Do you tell outsiders that you are a WS?
If so, how do they react? More often than not I have been told "everyone makes mistakes" or " we all have skeletons in our closets".
I have never experienced anyone yelling at me or being rude to me when I share this....not to my face anyways.
What about you?
"That's the thing about pain, it demands to be felt."
We did eventually tell three people we're close to but only well into our healing. The reaction was minimal. More or less an, "Oh, ok." As well as the "We are all humans and we all make poor choices at different points in our lives."
"Courage is being scared to death and saddling up anyway." - J. Wayne
"What if I fall?" Oh but my darling, what if you fly?
I've told others since we separated if bluntly asked and I'm honest about it. I'm not proud of what I did and its not who I am. If someone chooses to not like me for it then so be it.
No longer together
"To be loyal to myself is to allow myself to grow and change, and challenge who I am and what I think."
[This message edited by Bdell at 9:12 AM, January 6th (Monday)]
Knowing what I know now, if I met somebody and found out that they had cheated in a relationship, I would definitely not become involved with them. I would treat them like a recovering addict or somebody who has had an STD, or convicted felon. Meaning that I realize that this was past behavior, but would never completely trust them, until I was certain that they had earned that trust. I don't see how any WS can expect otherwise.
If we had D and I entered a new relationship, I don't doubt at all my past would be an issue. I've seen arguments from both sides. Some people say, "Once a cheater, always a cheater." Others say that if they would have a relationship with a FWS that has done the work to become healthy. Because they would be a safe person.
To each their own.
Hope your wife can do what it takes. Good luck to you both.
Sorry for the t/j Alyssa.
I ended up telling a few carefully selected friends. I needed someone to talk to--it was stressing me out too much to keep it all inside and not have an outlet. Those friends all knew WH and are all supportive of our decision to R. Also, two of their husbands apparently already knew a bit. I'm sure those friends look at him/us a little differently now, but they don't sit there and judge him. I think they realize that he's not bad--just his behavior.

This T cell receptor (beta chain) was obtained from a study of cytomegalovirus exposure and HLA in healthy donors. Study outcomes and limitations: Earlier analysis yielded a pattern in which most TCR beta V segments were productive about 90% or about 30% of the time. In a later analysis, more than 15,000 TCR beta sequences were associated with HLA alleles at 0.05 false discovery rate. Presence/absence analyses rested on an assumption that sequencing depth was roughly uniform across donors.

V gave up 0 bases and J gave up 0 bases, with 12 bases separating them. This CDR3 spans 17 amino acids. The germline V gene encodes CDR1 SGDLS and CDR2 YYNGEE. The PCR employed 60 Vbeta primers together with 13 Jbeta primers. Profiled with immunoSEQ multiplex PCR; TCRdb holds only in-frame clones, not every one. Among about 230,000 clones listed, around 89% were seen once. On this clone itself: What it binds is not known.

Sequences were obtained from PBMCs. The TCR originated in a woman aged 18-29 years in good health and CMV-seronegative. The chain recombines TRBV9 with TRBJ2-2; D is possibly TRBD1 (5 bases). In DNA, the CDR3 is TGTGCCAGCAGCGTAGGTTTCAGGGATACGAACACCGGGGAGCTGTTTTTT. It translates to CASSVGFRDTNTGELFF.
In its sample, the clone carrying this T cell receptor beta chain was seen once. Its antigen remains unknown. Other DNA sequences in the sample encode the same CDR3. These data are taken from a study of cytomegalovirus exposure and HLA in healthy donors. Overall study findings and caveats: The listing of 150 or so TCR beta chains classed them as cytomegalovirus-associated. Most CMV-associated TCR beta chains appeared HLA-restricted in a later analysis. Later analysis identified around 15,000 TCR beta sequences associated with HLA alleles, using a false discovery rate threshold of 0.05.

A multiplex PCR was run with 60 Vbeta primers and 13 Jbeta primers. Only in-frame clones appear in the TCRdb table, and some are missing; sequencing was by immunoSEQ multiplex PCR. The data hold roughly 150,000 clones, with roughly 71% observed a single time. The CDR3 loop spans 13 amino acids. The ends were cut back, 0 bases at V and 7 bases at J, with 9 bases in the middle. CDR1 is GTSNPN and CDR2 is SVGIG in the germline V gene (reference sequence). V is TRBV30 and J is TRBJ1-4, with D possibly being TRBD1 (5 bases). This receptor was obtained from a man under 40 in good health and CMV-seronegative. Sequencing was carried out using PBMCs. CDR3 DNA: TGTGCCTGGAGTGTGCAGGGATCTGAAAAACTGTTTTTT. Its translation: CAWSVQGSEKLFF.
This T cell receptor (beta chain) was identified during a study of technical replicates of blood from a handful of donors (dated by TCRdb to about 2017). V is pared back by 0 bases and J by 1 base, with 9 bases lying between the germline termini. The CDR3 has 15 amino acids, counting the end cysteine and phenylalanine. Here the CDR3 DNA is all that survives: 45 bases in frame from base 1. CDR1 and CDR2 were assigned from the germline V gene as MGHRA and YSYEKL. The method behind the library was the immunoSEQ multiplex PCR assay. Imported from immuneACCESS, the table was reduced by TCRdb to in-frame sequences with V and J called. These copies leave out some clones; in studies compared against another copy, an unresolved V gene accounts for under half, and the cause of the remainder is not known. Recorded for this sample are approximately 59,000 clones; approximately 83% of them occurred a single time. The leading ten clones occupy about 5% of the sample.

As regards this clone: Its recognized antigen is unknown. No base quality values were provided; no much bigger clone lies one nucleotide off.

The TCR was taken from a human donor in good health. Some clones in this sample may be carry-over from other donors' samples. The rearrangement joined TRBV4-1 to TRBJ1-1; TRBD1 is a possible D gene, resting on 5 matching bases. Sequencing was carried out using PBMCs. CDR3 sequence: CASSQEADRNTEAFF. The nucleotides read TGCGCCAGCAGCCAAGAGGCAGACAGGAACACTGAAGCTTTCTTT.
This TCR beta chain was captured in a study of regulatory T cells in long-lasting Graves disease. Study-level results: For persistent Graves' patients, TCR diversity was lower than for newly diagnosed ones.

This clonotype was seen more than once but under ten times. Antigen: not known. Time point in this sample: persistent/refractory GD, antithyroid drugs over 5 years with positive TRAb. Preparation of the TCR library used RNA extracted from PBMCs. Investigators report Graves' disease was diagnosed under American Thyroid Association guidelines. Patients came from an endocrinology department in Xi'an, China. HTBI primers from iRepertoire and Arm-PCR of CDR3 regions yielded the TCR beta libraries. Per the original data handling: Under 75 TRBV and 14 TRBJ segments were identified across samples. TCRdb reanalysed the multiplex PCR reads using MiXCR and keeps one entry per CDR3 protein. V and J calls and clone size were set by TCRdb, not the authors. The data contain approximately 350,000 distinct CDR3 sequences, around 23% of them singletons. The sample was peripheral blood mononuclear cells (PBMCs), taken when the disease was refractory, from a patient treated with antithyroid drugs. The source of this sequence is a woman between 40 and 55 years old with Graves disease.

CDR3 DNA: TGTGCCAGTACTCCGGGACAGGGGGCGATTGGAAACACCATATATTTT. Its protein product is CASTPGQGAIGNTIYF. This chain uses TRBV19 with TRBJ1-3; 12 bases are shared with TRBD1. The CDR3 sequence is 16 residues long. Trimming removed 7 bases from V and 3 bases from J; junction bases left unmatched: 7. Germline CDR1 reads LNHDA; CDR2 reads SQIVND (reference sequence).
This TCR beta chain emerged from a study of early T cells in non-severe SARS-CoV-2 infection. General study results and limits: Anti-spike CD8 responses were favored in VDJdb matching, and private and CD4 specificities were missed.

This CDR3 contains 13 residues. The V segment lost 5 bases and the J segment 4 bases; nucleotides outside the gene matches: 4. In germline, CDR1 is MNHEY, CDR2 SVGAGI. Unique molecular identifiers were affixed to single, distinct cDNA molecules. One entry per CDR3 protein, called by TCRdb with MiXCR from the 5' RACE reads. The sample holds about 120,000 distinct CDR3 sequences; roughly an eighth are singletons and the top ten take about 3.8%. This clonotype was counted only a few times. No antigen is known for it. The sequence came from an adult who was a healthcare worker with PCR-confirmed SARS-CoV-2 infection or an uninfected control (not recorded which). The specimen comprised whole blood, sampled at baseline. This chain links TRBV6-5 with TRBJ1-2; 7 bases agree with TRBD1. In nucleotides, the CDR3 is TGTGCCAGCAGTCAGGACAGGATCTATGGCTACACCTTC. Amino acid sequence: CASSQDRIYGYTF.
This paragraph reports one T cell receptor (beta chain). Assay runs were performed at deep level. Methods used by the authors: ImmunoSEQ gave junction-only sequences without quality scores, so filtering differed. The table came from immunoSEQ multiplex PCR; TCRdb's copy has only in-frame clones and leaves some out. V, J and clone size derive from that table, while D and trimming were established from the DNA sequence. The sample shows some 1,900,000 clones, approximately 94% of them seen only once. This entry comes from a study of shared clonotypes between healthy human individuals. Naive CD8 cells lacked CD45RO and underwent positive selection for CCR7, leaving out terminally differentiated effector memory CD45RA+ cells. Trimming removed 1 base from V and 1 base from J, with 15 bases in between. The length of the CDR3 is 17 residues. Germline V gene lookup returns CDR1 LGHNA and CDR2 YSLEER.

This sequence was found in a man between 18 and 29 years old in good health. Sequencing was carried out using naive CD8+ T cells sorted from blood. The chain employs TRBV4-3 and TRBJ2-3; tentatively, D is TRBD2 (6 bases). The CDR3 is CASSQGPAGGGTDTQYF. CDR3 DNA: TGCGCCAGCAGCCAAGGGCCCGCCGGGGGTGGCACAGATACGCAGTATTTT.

I did not tell friends who I thought would urge me to D, not my family.
The people we told were very supportive. Helped us see the logical side of things or at least a different perspective.
[This message edited by Simple at 6:42 PM, January 8th (Wednesday)]
True love is harder to come by than soul mates. True love requires work.
Ignorance can be cured with knowledge. There is no cure for being an idiot.
All of the people we told have been really supportive, of both of us. One person in particular has kind of become our -- for want of a better word -- marital godmother, checking up on us and including us in things, letting WH know that he's still considered a dear friend. Her love and support, however, is conditional on him fixing things.
Given all of that, I was pretty amazed when WH told me a while back that he'd shared this with another friend of his, because he felt like they were close enough and it didn't seem right to not tell him. That seemed to me a really important step -- the idea that friendship and transparency went hand in hand.
I think all of this has made me think a lot about community. I'm not the least bit religious, but I do think about how marriage, in many religions, is about the community witnessing a vow. Marriage isn't just a vow, it's a vow made publicly. A Jewish ceremony -- the one I'm most familiar with -- has four men holding up the chuppah -- that's the awning that people get married under. While it's supposed to symbolize the home, it's also held up by loved ones from outside of the home. And there's other stuff in the ceremony that references the need of the community to support families.
Of course, communities don't alway behave in this idealized fashion. People can be horrible and petty. I was pretty disappointed in one of WH's oldest friends, who basically couldn't deal with WH not living up to who he thought WH was. I must have spent over an hour on the phone with him one night consoling HIM -- "how could he do this? He's such a sweet, good person!" Ugh.
Bit of a ramble. Bottom line, I've been heartened by the level of support I've received, and I think WH has been too. Good night, all!
"Power, Lincoln, real power comes not from hate, but from truth."